Henrietta, N.Y. (13WHAM) - Long lines stretching into streets and gridlocked traffic followed the opening of the Chick-Fil-A location in Greece this past spring.
Those concerns, now on the minds of town leaders in Henrietta, who say they need developers to work on relieving a potential traffic strain before the project is OK'd.
"I was by there (Greece location) once, and it was a like a mile-long line and they were parking in the mall," said Bill Connors, who works in Henrietta.
Others think the spot likely being chosen for a Henrietta location say it can work.
"That’d be a perfect spot,"said Ryan Vickers, who lives in Henrietta. "That area has been booming in the last 5-10 years."
But others, including Henrietta Fire Chief Mark Strzyzysnki, are concerned.
"As the cars stack, if we get a fire or a medical call within that plaza, we’re not going to get our vehicles even near it," he told the town planning board Tuesday.
He and other town officials say the developers need to work to keep traffic flowing at all times, especially when the restaurant opens. That's typically a time when the restaurants become filled with customers waiting for their food.
"Once people are in lines, they’re not going to move," Strzyzysnki said. "They’re not going to move for firetrucks, they’re not going to move for ambulances."
He mentioned people would likely move for law enforcement, which he and other town leaders say would need to be helping to facilitate traffic as the restaurant opens.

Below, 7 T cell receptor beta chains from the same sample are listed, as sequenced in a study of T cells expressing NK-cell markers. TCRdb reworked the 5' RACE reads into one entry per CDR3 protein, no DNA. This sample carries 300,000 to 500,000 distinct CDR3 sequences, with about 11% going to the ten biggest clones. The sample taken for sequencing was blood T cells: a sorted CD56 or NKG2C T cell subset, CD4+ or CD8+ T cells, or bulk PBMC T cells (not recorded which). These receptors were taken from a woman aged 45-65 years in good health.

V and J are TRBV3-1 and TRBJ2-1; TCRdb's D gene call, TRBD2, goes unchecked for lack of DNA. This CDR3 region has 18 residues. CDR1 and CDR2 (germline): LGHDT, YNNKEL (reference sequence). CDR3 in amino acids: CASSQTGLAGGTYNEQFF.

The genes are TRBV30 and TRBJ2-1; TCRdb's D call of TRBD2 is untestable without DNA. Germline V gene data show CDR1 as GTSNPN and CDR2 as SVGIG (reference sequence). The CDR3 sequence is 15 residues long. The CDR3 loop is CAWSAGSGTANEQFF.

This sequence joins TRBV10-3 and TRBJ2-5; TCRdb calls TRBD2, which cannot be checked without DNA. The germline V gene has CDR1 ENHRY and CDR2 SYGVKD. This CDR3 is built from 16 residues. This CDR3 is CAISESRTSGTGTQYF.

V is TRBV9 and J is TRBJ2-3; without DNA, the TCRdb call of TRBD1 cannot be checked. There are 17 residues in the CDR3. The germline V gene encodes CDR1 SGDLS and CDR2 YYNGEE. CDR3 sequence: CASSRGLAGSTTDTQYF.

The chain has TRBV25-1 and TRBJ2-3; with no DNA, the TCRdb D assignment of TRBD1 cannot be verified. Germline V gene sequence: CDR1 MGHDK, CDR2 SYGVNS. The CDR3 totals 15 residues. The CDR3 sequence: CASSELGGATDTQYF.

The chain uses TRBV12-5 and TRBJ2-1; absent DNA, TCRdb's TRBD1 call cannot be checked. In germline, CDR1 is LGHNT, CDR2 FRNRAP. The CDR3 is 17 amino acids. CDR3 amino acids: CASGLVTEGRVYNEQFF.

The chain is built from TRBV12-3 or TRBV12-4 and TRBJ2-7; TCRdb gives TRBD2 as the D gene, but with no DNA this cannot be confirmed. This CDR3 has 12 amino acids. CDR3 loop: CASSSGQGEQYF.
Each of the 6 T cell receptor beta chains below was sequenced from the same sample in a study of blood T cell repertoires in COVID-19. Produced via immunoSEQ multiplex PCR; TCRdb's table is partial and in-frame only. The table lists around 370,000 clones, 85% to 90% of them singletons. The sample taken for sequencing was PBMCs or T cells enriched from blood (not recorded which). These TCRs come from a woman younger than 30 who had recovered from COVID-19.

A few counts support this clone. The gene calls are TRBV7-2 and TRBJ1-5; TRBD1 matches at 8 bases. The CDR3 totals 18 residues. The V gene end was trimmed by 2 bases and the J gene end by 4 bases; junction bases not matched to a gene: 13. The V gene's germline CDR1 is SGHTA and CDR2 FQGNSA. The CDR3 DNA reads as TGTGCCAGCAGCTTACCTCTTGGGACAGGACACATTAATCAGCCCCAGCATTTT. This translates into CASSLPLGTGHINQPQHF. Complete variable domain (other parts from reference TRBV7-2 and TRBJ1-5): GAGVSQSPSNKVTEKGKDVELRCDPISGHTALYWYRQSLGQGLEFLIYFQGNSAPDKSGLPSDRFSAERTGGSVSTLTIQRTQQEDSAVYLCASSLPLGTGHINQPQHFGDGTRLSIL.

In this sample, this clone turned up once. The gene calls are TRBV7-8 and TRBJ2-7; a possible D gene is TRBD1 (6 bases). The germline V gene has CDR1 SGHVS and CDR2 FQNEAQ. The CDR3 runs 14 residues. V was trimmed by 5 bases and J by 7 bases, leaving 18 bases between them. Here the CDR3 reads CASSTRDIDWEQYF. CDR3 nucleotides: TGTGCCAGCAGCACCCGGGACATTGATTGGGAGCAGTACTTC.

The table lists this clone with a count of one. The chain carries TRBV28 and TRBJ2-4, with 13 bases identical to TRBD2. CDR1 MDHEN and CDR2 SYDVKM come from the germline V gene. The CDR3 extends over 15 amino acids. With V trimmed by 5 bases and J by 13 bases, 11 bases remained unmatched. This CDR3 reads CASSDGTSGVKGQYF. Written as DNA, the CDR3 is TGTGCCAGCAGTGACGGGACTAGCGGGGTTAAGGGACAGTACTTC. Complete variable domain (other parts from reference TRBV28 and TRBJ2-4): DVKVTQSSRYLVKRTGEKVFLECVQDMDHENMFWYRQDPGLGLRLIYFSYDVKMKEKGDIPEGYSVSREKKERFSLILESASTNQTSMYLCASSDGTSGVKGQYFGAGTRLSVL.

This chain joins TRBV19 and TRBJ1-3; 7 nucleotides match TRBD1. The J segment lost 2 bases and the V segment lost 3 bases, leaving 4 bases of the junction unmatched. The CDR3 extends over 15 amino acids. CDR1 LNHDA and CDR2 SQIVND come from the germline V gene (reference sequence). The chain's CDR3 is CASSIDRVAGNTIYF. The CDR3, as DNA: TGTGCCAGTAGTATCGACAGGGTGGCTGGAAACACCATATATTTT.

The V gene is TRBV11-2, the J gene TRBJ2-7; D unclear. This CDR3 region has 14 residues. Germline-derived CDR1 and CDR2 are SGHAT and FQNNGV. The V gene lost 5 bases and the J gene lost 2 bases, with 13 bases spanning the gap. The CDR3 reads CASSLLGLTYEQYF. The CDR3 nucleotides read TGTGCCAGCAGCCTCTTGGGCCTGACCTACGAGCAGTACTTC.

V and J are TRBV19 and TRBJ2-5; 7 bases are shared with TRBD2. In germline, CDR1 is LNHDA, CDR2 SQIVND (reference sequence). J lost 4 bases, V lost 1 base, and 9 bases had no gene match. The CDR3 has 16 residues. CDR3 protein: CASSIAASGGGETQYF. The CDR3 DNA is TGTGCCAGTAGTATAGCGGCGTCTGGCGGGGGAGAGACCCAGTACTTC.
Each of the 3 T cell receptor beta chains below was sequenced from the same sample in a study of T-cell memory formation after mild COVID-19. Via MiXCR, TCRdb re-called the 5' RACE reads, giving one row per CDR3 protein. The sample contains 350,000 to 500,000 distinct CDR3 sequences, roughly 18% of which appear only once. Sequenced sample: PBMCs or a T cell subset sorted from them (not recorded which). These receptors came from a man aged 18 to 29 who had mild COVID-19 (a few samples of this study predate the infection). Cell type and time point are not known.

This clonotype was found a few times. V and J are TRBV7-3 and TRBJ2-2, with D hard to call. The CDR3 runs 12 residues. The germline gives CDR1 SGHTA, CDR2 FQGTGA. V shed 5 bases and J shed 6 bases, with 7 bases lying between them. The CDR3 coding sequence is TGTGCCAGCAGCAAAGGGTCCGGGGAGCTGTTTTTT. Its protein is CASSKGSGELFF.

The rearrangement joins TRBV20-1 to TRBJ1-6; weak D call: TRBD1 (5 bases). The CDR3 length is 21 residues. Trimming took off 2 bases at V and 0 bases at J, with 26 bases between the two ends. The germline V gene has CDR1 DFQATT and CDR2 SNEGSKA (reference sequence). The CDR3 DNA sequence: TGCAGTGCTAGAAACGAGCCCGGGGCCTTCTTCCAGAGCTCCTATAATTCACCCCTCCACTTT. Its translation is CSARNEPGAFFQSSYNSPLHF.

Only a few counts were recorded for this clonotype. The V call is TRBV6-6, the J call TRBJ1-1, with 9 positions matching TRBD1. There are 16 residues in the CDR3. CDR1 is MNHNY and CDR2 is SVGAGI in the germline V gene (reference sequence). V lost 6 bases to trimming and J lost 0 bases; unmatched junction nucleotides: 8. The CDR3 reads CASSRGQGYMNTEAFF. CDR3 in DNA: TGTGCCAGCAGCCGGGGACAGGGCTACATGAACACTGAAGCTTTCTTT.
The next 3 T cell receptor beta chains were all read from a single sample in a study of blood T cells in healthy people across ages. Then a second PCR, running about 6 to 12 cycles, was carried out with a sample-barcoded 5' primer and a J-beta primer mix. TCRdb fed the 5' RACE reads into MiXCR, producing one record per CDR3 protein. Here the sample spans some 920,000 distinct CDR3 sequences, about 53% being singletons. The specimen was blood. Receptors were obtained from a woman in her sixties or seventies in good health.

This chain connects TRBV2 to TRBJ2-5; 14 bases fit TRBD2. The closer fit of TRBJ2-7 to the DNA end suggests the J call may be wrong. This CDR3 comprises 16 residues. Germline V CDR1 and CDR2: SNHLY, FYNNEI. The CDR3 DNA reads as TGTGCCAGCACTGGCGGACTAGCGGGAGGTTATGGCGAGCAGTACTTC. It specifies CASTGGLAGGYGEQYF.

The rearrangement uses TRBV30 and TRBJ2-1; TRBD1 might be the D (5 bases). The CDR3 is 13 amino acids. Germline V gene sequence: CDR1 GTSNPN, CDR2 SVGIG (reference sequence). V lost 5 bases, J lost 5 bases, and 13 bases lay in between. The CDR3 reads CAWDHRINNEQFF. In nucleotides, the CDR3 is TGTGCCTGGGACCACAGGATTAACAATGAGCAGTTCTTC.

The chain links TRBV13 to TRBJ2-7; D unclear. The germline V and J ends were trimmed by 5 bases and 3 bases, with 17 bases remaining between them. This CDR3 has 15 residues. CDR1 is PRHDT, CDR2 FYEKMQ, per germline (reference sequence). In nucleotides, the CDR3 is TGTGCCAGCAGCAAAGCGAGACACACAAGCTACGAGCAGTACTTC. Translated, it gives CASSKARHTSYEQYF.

Developers said their plans will help keep traffic flowing. That includes having two drive thru lanes, and employees in the wait lines helping move along food orders.
Town Supervisor Stephen Schultz tells 13WHAM if developers can alleviate concerns over traffic, the town will OK the project.
He says he wants a condition in the permit that would give the town the power to close the restaurant if traffic piling up onto to Jefferson Road becomes and ongoing issue.
Among the other concerns from the town includes the number of parking spots currently proposed, which Schultz says needs to be reduced from 63 spots in the proposal to 49 spots.
Next, developers will file a formal site plan, and schedule a special use permit hearing which would include a public hearing on the project.
Schultz says the town is collecting feedback from residents, which will be attached to the permit application.